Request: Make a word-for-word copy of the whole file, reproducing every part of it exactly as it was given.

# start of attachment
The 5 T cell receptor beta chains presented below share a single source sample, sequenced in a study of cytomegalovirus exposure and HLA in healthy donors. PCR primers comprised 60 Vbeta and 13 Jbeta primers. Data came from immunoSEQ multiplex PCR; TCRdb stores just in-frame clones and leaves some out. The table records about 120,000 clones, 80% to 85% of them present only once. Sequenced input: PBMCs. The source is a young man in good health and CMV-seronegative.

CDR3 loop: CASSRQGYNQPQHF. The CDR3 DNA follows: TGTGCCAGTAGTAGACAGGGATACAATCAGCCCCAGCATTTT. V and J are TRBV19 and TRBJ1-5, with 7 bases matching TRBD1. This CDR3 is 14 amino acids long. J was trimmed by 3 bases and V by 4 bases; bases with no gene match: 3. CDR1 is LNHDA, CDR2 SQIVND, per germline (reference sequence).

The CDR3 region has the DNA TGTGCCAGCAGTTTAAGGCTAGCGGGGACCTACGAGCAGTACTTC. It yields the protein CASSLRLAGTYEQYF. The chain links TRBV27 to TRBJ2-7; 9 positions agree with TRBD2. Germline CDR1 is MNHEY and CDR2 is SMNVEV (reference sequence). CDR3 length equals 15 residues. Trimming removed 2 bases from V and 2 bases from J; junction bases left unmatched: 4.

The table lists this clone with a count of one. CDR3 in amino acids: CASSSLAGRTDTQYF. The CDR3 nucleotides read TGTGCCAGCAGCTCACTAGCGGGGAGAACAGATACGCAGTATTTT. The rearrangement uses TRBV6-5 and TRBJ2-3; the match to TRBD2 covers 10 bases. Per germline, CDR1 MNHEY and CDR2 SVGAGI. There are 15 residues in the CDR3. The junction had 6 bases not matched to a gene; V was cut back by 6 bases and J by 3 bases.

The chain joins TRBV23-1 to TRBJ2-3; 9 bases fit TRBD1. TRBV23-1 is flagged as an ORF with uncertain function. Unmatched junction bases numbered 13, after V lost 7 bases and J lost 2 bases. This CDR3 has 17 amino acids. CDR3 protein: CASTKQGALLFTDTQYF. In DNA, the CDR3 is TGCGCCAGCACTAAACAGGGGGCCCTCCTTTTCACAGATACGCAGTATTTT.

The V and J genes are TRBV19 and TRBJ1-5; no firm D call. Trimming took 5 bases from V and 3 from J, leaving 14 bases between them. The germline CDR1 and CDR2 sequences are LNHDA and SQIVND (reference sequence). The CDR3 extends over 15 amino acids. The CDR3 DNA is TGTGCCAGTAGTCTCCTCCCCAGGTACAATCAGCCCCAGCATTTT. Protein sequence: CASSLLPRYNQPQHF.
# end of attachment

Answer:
The 5 T cell receptor beta chains presented below share a single source sample, sequenced in a study of cytomegalovirus exposure and HLA in healthy donors. PCR primers comprised 60 Vbeta and 13 Jbeta primers. Data came from immunoSEQ multiplex PCR; TCRdb stores just in-frame clones and leaves some out. The table records about 120,000 clones, 80% to 85% of them present only once. Sequenced input: PBMCs. The source is a young man in good health and CMV-seronegative.

CDR3 loop: CASSRQGYNQPQHF. The CDR3 DNA follows: TGTGCCAGTAGTAGACAGGGATACAATCAGCCCCAGCATTTT. V and J are TRBV19 and TRBJ1-5, with 7 bases matching TRBD1. This CDR3 is 14 amino acids long. J was trimmed by 3 bases and V by 4 bases; bases with no gene match: 3. CDR1 is LNHDA, CDR2 SQIVND, per germline (reference sequence).

The CDR3 region has the DNA TGTGCCAGCAGTTTAAGGCTAGCGGGGACCTACGAGCAGTACTTC. It yields the protein CASSLRLAGTYEQYF. The chain links TRBV27 to TRBJ2-7; 9 positions agree with TRBD2. Germline CDR1 is MNHEY and CDR2 is SMNVEV (reference sequence). CDR3 length equals 15 residues. Trimming removed 2 bases from V and 2 bases from J; junction bases left unmatched: 4.

The table lists this clone with a count of one. CDR3 in amino acids: CASSSLAGRTDTQYF. The CDR3 nucleotides read TGTGCCAGCAGCTCACTAGCGGGGAGAACAGATACGCAGTATTTT. The rearrangement uses TRBV6-5 and TRBJ2-3; the match to TRBD2 covers 10 bases. Per germline, CDR1 MNHEY and CDR2 SVGAGI. There are 15 residues in the CDR3. The junction had 6 bases not matched to a gene; V was cut back by 6 bases and J by 3 bases.

The chain joins TRBV23-1 to TRBJ2-3; 9 bases fit TRBD1. TRBV23-1 is flagged as an ORF with uncertain function. Unmatched junction bases numbered 13, after V lost 7 bases and J lost 2 bases. This CDR3 has 17 amino acids. CDR3 protein: CASTKQGALLFTDTQYF. In DNA, the CDR3 is TGCGCCAGCACTAAACAGGGGGCCCTCCTTTTCACAGATACGCAGTATTTT.

The V and J genes are TRBV19 and TRBJ1-5; no firm D call. Trimming took 5 bases from V and 3 from J, leaving 14 bases between them. The germline CDR1 and CDR2 sequences are LNHDA and SQIVND (reference sequence). The CDR3 extends over 15 amino acids. The CDR3 DNA is TGTGCCAGTAGTCTCCTCCCCAGGTACAATCAGCCCCAGCATTTT. Protein sequence: CASSLLPRYNQPQHF.